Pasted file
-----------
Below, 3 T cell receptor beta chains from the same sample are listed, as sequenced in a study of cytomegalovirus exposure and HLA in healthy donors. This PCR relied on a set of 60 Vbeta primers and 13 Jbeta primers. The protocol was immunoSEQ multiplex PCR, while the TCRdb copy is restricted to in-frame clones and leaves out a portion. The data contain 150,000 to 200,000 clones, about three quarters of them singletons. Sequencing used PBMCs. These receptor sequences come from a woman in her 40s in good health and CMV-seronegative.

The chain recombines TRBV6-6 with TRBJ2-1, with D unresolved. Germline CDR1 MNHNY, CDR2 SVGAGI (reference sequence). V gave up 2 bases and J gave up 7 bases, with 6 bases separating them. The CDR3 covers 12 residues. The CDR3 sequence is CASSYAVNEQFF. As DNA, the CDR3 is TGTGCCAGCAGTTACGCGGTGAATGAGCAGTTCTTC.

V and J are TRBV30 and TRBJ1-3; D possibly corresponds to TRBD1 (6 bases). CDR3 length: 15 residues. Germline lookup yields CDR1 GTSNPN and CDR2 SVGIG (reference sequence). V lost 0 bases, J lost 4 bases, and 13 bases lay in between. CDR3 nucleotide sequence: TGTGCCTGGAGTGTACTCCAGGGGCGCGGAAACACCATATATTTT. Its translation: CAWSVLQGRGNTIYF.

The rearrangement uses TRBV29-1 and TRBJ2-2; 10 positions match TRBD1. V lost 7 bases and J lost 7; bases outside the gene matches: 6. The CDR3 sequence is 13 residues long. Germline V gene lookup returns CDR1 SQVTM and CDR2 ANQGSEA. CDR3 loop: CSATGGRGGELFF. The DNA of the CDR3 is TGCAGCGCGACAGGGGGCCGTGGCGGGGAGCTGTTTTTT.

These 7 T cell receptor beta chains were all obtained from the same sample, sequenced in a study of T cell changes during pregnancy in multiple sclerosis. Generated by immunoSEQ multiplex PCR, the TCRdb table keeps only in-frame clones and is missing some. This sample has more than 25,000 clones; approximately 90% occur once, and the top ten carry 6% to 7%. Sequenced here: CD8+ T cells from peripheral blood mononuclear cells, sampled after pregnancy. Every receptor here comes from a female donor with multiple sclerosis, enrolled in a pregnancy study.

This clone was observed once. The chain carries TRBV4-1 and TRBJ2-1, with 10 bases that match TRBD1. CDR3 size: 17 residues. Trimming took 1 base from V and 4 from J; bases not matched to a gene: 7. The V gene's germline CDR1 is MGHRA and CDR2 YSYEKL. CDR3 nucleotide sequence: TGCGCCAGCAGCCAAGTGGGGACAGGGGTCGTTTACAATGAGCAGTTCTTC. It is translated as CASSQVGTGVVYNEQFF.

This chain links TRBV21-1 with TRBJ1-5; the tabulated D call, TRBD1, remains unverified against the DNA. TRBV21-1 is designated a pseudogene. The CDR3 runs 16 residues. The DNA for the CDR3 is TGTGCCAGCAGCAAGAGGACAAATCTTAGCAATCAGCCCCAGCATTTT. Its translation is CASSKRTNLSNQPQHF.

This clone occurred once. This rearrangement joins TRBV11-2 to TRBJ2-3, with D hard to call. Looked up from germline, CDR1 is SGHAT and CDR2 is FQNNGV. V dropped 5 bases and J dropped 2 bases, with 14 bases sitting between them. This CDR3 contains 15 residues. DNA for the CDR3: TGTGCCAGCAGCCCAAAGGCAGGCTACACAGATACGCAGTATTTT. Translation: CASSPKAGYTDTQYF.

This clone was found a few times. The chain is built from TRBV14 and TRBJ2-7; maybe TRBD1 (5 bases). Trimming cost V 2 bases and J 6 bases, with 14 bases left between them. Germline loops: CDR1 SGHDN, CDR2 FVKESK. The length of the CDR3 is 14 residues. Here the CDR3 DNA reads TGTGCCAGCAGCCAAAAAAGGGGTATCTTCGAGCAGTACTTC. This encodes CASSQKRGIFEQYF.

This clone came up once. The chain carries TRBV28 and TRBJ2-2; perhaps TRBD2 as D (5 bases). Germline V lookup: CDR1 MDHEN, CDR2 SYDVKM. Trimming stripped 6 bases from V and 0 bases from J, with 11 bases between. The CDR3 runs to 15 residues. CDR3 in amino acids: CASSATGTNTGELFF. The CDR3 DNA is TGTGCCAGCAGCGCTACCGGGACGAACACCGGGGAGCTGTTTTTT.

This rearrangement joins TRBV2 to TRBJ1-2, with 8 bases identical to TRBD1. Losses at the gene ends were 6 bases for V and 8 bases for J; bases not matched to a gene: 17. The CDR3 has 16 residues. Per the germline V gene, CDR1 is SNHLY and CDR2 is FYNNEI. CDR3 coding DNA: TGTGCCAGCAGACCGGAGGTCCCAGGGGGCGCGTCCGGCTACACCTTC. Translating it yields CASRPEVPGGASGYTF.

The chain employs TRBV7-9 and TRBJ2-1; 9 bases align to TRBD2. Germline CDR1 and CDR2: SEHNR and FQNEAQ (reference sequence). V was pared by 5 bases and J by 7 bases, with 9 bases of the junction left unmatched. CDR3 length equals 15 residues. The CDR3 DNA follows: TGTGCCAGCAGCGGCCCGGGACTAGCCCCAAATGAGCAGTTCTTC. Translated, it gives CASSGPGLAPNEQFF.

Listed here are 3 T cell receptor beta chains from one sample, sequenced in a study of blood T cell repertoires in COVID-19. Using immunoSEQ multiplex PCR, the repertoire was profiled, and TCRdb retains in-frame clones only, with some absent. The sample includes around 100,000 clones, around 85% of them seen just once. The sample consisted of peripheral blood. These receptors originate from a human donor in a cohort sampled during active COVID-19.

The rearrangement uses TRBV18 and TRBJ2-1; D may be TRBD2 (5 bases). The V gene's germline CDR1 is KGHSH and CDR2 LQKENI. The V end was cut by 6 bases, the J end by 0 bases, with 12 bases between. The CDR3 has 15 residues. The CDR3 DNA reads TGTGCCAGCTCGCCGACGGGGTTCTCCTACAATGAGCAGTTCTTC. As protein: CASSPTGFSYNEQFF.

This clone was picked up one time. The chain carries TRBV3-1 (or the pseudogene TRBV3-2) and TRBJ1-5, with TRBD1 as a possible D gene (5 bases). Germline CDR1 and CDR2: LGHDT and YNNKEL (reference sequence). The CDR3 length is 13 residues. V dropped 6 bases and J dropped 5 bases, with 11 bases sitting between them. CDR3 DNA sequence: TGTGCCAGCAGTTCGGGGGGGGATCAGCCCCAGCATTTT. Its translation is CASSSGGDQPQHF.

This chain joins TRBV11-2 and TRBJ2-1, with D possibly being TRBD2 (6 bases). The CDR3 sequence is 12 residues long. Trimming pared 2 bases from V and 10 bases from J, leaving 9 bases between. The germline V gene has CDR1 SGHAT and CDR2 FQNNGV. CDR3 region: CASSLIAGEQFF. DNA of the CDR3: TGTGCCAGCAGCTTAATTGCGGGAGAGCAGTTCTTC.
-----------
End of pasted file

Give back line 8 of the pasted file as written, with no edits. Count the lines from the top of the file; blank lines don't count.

This clone occurred once. This rearrangement joins TRBV11-2 to TRBJ2-3, with D hard to call. Looked up from germline, CDR1 is SGHAT and CDR2 is FQNNGV. V dropped 5 bases and J dropped 2 bases, with 14 bases sitting between them. This CDR3 contains 15 residues. DNA for the CDR3: TGTGCCAGCAGCCCAAAGGCAGGCTACACAGATACGCAGTATTTT. Translation: CASSPKAGYTDTQYF.